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Hughie Fury: On the way up.

Hughie is a diligent boxer with a ring craft that should blossom in the next 12 months under the tutelage of his father and trainer, Peter Fury. As his famous cousin, Tyson, proved against Dereck Chisora, explosiveness with the power, size and strength of the modern day heavyweight isn’t always required. A career most definitely on the up as Peter is now eyeing up opponents such as Mariuz Wach for next time out.

Moving on to this Saturday night and the attention of the British heavyweight scene will be taken up by the bigger Fury, Tyson, and Dillian Whyte.

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You’ve seen; you’ve heard; you know: Fury defeats Abell

Tyson Fury: you’ve seen; you’ve heard; you know. The 6′ 9″ loveable rogue has a personality bigger than his lofty height and before the end of the year should have the chance to become Britain’s first world heavyweight champion since his not-so-best-friend David Haye.

When Fury climbs through (or should that be “steps over”?) the ropes on Saturday night at London’s O2, in front of a big crowd and HBO Sports President Ken Hershman, only Christian Hammer will stand between Fury and a match against champion Wladimir Klitschko. Promoter Frank Warren has returned from America and has been quoted as stating: “HBO are forcing Klitschko into a fight [against Fury]; he’s going to have to vacate or fight. And the fight against Wilder is a very exciting one that Showtime wants.”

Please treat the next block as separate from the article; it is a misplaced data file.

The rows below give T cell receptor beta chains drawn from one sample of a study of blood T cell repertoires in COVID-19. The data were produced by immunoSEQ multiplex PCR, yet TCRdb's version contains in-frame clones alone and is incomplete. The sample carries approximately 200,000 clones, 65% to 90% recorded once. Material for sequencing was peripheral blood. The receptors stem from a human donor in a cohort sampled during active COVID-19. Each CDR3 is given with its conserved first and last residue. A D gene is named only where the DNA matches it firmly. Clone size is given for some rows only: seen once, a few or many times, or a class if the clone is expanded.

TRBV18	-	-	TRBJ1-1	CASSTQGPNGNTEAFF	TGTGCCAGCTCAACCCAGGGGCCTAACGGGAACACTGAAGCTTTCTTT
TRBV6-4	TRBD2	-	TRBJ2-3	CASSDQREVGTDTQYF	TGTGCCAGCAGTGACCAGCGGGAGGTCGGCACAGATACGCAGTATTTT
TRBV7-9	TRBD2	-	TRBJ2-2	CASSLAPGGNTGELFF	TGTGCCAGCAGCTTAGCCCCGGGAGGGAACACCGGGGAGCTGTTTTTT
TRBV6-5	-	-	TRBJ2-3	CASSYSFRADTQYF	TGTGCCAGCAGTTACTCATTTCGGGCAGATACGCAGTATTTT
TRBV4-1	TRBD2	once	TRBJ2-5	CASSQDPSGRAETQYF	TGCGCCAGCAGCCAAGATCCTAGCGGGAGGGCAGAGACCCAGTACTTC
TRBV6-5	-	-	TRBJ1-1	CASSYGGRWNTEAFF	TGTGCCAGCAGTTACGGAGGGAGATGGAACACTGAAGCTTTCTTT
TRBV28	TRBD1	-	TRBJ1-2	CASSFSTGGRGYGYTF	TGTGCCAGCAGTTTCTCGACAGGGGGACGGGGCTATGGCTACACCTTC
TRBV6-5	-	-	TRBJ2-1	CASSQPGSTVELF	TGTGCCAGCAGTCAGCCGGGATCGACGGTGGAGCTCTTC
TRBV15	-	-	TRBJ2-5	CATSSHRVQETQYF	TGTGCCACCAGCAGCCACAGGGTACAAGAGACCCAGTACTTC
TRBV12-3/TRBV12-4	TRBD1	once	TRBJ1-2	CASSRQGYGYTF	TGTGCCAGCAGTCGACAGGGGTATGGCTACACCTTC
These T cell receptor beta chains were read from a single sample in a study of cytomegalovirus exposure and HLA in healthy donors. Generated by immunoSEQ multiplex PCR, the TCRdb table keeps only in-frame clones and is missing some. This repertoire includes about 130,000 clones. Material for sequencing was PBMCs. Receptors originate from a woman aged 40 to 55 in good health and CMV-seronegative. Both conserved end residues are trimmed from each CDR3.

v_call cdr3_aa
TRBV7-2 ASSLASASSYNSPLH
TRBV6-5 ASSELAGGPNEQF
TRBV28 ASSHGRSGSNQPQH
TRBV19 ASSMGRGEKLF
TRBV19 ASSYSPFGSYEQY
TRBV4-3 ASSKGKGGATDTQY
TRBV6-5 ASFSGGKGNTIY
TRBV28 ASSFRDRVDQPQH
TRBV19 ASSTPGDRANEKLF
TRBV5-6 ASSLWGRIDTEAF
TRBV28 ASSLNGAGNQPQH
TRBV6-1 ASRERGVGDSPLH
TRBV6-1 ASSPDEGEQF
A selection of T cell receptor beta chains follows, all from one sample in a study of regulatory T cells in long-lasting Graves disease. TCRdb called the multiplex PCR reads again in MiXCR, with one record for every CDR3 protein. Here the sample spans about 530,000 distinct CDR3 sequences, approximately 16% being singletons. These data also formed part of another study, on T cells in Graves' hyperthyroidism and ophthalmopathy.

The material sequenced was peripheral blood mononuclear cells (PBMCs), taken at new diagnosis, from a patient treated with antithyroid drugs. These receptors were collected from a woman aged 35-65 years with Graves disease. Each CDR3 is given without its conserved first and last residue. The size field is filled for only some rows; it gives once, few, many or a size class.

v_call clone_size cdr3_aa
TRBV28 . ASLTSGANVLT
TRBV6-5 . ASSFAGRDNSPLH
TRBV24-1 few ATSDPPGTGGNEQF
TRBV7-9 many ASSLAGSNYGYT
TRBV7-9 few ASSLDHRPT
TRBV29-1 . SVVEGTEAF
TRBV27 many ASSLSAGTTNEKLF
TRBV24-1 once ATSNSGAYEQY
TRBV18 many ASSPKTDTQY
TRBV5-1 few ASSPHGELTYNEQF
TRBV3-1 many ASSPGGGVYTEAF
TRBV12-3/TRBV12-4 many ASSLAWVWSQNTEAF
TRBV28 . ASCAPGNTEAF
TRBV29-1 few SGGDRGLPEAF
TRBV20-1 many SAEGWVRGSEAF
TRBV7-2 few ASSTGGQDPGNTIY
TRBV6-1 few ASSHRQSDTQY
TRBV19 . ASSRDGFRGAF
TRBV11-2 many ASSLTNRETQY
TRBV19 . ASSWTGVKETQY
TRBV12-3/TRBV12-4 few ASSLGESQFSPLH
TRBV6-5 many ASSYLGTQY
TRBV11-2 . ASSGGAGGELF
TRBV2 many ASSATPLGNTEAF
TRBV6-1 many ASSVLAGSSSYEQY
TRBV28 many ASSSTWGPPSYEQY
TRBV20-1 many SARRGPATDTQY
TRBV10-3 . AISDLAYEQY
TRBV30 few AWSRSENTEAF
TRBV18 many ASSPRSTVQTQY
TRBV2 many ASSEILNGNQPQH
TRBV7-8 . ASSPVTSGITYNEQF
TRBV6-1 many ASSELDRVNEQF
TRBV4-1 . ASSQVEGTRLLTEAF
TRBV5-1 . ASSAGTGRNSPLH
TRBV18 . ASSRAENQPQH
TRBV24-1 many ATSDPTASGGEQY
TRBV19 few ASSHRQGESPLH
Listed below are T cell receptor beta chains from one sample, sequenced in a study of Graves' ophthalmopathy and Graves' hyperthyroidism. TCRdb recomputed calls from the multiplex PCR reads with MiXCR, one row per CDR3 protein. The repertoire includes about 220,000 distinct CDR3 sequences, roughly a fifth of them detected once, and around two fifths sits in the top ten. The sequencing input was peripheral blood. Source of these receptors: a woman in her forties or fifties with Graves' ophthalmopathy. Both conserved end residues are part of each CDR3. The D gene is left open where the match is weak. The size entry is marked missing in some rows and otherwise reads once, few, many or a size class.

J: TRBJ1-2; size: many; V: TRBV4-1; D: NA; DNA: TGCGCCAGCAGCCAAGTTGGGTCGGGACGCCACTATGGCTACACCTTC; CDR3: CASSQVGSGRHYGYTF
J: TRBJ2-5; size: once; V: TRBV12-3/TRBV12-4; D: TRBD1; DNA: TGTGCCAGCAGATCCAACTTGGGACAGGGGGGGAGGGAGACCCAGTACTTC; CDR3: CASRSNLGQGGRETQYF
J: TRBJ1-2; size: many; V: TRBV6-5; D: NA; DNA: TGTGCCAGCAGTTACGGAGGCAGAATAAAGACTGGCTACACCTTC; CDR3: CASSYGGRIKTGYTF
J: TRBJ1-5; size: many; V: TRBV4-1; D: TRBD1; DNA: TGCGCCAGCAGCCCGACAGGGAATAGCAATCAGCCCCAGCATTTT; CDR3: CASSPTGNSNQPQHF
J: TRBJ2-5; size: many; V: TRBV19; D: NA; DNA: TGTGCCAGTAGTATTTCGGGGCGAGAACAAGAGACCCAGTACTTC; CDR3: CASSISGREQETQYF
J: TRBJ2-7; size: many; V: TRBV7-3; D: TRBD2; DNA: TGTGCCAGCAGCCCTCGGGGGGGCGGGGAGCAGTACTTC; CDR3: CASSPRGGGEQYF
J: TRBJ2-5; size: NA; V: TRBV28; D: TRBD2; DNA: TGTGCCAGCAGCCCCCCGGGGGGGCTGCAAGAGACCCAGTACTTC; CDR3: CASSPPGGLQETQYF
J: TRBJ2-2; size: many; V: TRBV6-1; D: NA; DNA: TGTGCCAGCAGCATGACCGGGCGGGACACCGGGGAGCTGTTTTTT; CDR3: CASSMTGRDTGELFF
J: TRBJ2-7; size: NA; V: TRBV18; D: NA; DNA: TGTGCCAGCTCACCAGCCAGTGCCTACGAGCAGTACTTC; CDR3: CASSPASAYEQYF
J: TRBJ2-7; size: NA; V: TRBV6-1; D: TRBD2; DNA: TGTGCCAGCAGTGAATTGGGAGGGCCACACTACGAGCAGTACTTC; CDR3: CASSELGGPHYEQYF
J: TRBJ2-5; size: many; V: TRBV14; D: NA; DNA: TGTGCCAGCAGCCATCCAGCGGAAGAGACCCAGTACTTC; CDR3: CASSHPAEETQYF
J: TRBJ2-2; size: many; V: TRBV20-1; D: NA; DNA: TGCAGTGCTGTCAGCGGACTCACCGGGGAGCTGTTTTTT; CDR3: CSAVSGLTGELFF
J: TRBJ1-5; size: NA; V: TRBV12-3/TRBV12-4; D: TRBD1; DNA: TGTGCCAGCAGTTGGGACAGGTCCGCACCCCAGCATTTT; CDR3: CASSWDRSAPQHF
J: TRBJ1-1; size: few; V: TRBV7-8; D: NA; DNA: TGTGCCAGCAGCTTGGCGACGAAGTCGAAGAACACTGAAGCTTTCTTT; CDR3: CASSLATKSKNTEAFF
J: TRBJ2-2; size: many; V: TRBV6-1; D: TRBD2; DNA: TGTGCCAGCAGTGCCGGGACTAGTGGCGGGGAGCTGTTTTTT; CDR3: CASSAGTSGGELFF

Dillian Whyte’s stock will hopefully continue to rise on Saturday when his 14th outing, a spot on the Carl Frampton-Chris Avalos undercard against Beka Lobjanidze , lands crucially on ITV4, a channel that is the fun cousin of the more recognised ITV1.

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Dangerous Dillian Whyte

ITV was once synonymous with boxing. American stars, Nigel Benn, Chris Eupbank, Michael Watson, Naseem Hamed to name but four, all evolved before our eyes on terrestrial TV. Joe Calzaghe, Carl Froch and, more so, Amir Khan, had varying degrees of exposure on the 60-year-old network. Whyte now has a chance to become known on the street and by the fans for his ability, rather than a win over Anthony Joshua in the amateurs.

And what of Joshua? The Olympic Gold Medallist returns in April after a spell out with injury. The charismatic, hard-hitting golden ticket to success (still to be confirmed) will look to make some sort of significant impact in 2015, while Kevin Johnson will look to thwart that on April 25 in London. A Joshua victory and particularly a Joshua stoppage in that fight will send his fans, his promoter and SkyTV commentators into orbit, where superlatives don’t grow anymore as they’ve all been used on ‘AJ’. That aside, there’s a sense of inevitability that Whyte and Joshua will meet again, but don’t bank on it anytime soon. “Let it come to the boil,” as they say. Can’t wait.

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Joshua: the chosen one?

So there we have it. David Price; the comeback kid. Hughie Fury; young body, old head. Tyson Fury; the throne awaits. Dillian Whyte; man on a mission. Anthony Joshua; the chosen one.

What about David Haye?

To be continued…

— Shaun Brown